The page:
Carbon Dating: When Is It Beneficial to Link ETSs?

39 Pages Posted: 25 May 2015 Last revised: 11 Jan 2017

See all articles by Baran Doda

Baran Doda

London School of Economics & Political Science (LSE) - Grantham Research Institute on Climate Change and the Environment

Luca Taschini

London School of Economics & Political Science (LSE) - Grantham Research Institute on Climate Change and the Environment; University of Verona - Department of Economics

Date Written: December 9, 2016

Abstract

We propose a theory of the economic advantage (EA) of regulating carbon emissions by linking two emissions trading systems versus operating them under autarky. Linking implies that permits issued in one system can be traded internationally for use in the other. We show how the nature of uncertainty, market sizes, and sunk costs of linking determine EA. Even when sunk costs are small so EA>0, autarky can be preferable to one partner, depending on jurisdiction characteristics. Moreover, one partner's permit price volatility under linking may increase without making linking the less preferred option. An empirical application calibrates jurisdiction characteristics to demonstrate the economic significance of our results which can make linking partner match crucial for the effectiveness and success of the Paris Agreement.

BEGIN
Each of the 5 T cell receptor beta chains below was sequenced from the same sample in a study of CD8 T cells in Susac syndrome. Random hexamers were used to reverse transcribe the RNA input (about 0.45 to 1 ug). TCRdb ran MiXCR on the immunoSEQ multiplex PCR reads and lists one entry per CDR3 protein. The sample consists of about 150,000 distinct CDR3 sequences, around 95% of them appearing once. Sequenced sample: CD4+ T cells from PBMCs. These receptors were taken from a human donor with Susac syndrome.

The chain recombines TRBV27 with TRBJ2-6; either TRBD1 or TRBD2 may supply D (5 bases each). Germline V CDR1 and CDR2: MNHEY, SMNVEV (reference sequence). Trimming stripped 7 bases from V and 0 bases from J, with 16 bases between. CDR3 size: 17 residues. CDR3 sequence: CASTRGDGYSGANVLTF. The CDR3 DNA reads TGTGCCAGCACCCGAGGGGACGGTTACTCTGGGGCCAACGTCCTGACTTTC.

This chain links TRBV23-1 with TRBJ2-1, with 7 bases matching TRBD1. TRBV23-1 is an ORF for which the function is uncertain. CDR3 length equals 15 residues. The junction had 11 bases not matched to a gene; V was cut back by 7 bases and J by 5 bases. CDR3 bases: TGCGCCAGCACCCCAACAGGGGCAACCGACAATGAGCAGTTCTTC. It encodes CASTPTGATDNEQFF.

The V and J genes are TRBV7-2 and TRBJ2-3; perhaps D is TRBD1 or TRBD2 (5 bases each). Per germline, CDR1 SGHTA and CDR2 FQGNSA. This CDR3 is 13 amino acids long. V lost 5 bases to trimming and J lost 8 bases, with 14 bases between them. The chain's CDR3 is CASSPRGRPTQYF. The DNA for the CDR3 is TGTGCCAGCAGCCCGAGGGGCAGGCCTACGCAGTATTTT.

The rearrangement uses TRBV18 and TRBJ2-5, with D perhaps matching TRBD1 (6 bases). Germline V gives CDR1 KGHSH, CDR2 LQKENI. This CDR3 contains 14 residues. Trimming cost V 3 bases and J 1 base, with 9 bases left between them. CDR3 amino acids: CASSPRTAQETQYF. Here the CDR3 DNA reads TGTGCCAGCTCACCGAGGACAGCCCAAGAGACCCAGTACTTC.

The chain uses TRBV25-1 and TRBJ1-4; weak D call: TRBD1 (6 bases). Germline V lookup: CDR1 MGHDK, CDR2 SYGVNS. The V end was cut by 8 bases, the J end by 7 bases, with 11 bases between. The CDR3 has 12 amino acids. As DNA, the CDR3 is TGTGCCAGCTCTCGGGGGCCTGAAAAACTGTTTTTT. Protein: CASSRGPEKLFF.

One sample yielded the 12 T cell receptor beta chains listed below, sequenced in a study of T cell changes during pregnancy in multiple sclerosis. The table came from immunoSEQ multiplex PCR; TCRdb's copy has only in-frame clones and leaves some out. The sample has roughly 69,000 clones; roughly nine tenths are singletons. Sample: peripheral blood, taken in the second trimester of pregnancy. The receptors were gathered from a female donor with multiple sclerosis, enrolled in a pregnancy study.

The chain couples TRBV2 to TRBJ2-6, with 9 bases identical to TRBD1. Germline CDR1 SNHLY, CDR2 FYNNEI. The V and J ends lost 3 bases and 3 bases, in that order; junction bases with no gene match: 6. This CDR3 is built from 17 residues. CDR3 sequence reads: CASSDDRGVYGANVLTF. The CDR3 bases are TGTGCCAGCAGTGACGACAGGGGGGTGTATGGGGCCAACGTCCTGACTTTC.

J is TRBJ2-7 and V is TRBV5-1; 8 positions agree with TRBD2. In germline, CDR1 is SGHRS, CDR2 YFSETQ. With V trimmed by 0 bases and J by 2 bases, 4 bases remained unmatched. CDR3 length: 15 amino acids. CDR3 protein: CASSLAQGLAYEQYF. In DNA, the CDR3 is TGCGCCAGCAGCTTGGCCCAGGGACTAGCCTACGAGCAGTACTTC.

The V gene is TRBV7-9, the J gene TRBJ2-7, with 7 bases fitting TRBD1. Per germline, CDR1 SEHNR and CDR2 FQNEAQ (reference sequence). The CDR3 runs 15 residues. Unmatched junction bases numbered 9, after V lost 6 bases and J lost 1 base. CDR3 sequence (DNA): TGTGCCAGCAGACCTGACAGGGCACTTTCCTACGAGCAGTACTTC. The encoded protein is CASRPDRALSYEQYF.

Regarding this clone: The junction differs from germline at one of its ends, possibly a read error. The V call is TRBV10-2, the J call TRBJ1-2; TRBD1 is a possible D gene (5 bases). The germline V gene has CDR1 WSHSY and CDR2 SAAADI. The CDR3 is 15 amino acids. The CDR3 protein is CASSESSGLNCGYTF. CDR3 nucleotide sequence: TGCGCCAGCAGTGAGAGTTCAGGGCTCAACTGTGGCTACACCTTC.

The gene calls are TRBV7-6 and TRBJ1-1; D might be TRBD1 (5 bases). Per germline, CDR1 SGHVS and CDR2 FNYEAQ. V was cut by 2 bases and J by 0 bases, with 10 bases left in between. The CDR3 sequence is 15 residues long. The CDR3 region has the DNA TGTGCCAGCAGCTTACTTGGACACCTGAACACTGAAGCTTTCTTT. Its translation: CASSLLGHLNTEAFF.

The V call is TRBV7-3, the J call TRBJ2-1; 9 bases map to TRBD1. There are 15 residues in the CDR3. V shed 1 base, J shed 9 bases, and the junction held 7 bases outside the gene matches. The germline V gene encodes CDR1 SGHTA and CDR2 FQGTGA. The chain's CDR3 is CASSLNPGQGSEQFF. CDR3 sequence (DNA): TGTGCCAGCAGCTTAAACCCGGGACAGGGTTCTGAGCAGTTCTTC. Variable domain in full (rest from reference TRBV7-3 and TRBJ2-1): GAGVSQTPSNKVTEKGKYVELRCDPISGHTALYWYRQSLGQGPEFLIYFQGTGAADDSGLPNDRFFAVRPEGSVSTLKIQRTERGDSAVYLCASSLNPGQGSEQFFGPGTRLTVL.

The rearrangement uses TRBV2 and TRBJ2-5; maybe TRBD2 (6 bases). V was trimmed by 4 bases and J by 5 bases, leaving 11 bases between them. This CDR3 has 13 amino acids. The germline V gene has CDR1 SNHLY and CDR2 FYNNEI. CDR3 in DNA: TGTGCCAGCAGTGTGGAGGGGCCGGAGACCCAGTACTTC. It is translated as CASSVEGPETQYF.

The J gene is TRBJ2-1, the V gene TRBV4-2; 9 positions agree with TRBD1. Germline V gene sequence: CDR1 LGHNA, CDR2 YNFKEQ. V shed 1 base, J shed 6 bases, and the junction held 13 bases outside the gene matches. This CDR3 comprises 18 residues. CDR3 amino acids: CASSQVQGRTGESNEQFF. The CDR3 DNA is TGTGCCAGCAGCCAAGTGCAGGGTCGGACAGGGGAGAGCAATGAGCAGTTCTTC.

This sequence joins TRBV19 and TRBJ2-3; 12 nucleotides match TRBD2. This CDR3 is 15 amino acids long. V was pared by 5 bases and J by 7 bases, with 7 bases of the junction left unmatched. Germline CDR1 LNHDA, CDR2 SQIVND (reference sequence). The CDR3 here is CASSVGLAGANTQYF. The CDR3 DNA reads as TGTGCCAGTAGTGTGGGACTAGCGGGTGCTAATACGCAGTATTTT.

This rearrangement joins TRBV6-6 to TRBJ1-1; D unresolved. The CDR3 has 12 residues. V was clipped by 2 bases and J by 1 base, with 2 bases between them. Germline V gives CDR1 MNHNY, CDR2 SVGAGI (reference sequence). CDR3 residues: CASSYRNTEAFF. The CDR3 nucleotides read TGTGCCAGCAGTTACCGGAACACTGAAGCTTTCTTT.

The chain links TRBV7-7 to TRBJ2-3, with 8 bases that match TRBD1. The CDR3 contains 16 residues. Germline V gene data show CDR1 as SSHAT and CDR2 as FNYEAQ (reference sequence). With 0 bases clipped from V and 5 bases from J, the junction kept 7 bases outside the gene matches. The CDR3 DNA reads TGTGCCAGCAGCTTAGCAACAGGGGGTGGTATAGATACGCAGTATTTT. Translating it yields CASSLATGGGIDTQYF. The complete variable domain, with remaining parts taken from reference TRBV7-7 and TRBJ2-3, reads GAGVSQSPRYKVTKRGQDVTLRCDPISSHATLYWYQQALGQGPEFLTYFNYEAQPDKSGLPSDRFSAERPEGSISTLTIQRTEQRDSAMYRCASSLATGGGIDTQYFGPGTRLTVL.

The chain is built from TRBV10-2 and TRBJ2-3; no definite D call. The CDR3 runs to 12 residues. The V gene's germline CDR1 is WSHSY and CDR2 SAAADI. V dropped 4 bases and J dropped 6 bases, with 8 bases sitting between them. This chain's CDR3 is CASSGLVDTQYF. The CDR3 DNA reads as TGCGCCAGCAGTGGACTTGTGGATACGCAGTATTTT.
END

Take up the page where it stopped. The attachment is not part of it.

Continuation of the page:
Keywords: Emission Trading, Climate Change Policy, Market-based Regulation, Linking

JEL Classification: Q58, H23

Suggested Citation

Doda, Baran and Taschini, Luca, Carbon Dating: When Is It Beneficial to Link ETSs? (December 9, 2016). Available at SSRN: https://ssrn.com/abstract=2610076 or http://dx.doi.org/10.2139/ssrn.2610076

Baran Doda

London School of Economics & Political Science (LSE) - Grantham Research Institute on Climate Change and the Environment ( email )

Houghton Street
London, WC2A 2AE
Great Britain

Luca Taschini (Contact Author)

London School of Economics & Political Science (LSE) - Grantham Research Institute on Climate Change and the Environment ( email )

Houghton Street
London, WC2A 2AE
Great Britain

University of Verona - Department of Economics ( email )

Via Cantarane 24
Verona, Verona 37129
Italy

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